Simko asserts in No. 80-1838 that this case should have been dismissed because the government involvement was so outrageous as to violate notions of fundamental fairness of due process of law. He also contends in No. 81-1878 the court erroneously denied his motion for a new trial or dismissal predicated upon newly discovered evidence of governmental misconduct. We disagree.
The alleged governmental misconduct arose from the supplying of P 2P to Simko in that either Buckeye Scientific was employed or closely connected with the DEA or the government had possession of the P 2P and nevertheless allowed it to be handed over to Simko by UPS. The only testimony connecting Buckeye Scientific to the DEA was that Buckeye informed the DEA of the shipment of P 2P leading to Simko's arrest and that Buckeye also informed the DEA concerning previous shipments of P 2P to Simko under assumed names. DEA agent Robert Hastings testified that prior to Simko's arrest, he identified and photographed the box containing P 2P and then returned it to UPS for delivery to Simko.
We fail to see the relevance of any connection between Buckeye Scientific and the government. Assuming, as we will, that the government supplied Simko with P 2P, such conduct does not, standing alone, amount to outrageous conduct in violation of Simko's rights to due process of law. United States v. Russell, 411 U.S. 423, 93 S.Ct. 1637, 36 L.Ed.2d 366 (1973), Hampton v. United States, 425 U.S. 484, 96 S.Ct. 1646, 48 L.Ed.2d 113 (1976). In United States v. Gentry, 642 F.2d 385 (10th Cir. 1981) the issue was whether or not the conduct of government agents was so outrageous as to violate Gentry's due process rights. Gentry was involved in a plan to manufacture methamphetamine. He obtained P 2P from Buckeye Scientific, who notified the DEA, and also purchased P 2P from a chemical company which was admittedly run by the DEA. Gentry also sought and received technical advice and equipment from DEA agents. The government activity involved in Gentry goes far beyond that involved in the instant case, yet we held:
While the involvement of the government during this investigation was substantial, it was not of the type found objectionable in (U. S. v.) Twigg (588 F.2d 373). In that case the illegal activity began at government instigation. Here Gentry and his colleagues were involved in an existing illegal drug manufacturing operation prior to the investigation and participation by government agents.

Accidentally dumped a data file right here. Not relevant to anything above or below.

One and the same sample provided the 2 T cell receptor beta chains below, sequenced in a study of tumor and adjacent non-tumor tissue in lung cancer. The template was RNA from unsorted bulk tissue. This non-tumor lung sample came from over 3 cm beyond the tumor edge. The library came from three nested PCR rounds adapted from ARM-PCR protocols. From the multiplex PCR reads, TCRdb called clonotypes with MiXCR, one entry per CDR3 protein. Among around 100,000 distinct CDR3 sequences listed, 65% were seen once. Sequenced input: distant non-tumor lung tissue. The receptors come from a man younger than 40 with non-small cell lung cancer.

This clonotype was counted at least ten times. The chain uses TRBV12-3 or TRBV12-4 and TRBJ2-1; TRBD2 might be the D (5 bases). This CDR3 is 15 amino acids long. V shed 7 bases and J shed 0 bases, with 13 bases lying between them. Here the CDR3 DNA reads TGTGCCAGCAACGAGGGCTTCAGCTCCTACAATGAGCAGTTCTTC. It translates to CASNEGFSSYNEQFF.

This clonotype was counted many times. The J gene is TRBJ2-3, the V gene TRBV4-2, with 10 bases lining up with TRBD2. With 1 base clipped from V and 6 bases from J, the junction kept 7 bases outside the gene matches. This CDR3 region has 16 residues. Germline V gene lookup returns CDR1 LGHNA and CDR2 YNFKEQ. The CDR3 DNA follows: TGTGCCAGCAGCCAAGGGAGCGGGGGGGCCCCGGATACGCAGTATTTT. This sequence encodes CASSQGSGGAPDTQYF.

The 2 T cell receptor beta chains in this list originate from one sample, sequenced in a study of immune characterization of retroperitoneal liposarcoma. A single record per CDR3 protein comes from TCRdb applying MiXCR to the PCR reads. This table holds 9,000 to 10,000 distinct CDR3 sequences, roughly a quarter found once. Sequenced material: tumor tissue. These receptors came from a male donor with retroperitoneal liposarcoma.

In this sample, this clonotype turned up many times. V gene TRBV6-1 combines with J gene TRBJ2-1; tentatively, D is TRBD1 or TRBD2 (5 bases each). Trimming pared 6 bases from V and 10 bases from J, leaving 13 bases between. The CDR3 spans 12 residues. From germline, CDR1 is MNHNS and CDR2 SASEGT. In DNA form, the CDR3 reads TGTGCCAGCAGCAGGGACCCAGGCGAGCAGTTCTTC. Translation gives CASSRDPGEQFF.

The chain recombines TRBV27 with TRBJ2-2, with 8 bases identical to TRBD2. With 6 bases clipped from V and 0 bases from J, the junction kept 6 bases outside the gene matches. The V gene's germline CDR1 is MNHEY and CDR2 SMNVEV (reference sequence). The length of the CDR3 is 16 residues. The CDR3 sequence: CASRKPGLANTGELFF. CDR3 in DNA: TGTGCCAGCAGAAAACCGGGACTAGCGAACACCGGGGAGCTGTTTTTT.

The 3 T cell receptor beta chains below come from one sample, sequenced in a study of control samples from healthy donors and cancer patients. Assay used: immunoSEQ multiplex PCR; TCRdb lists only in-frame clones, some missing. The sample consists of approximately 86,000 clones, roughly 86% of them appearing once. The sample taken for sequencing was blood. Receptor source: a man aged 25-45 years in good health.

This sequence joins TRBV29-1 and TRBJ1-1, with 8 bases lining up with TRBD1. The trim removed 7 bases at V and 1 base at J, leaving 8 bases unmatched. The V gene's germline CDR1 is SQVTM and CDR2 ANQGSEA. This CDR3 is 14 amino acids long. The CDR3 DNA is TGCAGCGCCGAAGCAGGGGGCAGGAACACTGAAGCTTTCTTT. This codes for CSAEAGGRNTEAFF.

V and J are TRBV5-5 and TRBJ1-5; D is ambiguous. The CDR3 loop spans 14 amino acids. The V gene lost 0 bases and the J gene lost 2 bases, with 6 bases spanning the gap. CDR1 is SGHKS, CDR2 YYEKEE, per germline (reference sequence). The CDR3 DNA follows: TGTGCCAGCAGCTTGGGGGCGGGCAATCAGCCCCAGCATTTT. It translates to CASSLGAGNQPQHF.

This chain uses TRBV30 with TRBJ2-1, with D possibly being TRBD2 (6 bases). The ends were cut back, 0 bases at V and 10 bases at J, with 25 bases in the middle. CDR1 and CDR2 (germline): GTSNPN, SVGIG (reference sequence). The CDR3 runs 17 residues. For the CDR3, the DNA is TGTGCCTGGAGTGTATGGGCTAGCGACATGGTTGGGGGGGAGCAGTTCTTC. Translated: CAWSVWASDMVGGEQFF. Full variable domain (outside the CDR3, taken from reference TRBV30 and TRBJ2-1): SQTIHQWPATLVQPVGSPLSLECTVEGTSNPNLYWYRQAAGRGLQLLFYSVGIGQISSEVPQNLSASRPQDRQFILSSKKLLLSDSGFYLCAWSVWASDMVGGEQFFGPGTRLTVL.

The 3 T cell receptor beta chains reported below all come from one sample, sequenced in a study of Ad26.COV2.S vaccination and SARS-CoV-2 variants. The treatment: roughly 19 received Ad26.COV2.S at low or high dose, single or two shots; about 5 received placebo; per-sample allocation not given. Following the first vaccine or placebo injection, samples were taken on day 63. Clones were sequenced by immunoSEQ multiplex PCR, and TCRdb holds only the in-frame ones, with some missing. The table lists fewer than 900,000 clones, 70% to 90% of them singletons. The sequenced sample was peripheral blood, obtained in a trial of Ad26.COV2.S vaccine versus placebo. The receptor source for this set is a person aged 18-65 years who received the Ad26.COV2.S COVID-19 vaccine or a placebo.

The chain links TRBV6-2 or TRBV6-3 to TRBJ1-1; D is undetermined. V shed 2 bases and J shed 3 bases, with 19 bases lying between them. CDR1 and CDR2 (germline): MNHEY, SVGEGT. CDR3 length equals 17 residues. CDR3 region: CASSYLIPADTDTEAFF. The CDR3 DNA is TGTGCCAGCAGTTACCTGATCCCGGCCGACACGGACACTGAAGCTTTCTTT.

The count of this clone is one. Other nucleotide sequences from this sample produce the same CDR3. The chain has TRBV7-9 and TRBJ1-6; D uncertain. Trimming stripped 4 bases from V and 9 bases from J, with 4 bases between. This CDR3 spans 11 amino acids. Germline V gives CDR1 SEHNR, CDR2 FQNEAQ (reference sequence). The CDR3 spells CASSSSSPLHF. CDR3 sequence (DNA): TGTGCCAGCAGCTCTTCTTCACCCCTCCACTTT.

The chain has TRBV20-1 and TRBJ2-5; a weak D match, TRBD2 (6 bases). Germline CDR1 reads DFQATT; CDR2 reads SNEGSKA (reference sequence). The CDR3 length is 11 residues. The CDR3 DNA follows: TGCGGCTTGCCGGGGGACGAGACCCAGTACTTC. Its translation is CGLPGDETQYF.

United States v. Gentry, supra, at 387-88. See also: United States v. Wylie, 625 F.2d 1371 (9th Cir. 1980), cert. denied, 449 U.S. 1080, 101 S.Ct. 863, 66 L.Ed.2d 804 (1981).
Simko, through his own voluntary statements, admitted that he had been manufacturing or attempting to manufacture methamphetamine for almost a year prior to his arrest and that he had obtained P 2P from other chemical companies. Simko placed the order for P 2P with Buckeye Scientific through his own volition and he did so prior to any contact with the DEA. Thus, he cannot claim that his illegal activity "began at government instigation".
Simko contends that since Buckeye Scientific was connected with the government and Buckeye advertised its product with a denial of involvement with the DEA, he was induced by the government to buy chemicals for manufacture of illegal drugs. In United States v. Russell, supra, 411 U.S. at 435-36, 93 S.Ct. at 1644-45, the Court said,
Sorrells and Sherman both recognize "that the fact that officers or employees of the Government merely afford opportunities or facilities for the commission of the offense does not defeat the prosecution," 287 U.S., (435) at 441 (53 S.Ct. 210 at 212, 77 L.Ed 413); 356 U.S., (369) at 372 (78 S.Ct. 819 at 820, 2 L.Ed.2d 848). Nor will the mere fact of deceit defeat a prosecution, see, e. g., Lewis v. United States, 385 U.S. 206, 208-209, 87 S.Ct. 424, 425-426, 17 L.Ed.2d 312 (1966).
Nor do we find any merit in Simko's contention that government knowledge of the drug becoming illegal after he ordered it but before he picked it up, constitutes outrageous conduct by permitting the shipment to proceed. In Hampton v. United States, supra, the government directly supplied the defendant with an illegal drug. Yet, the Supreme Court did not find "outrageous conduct". Thus, we find no error in the trial court's refusal to grant Simko's motion to dismiss.
In like manner, we see no merit in Simko's contention that we should reverse the trial court's denial of his motion for a new trial or dismissal predicated upon allegedly newly discovered evidence of governmental misconduct. Within this motion, Simko reiterated the alleged interrelationship of Buckeye Scientific Company, contending that such a working arrangement gave rise to outrageous governmental involvement in violation of his due process rights.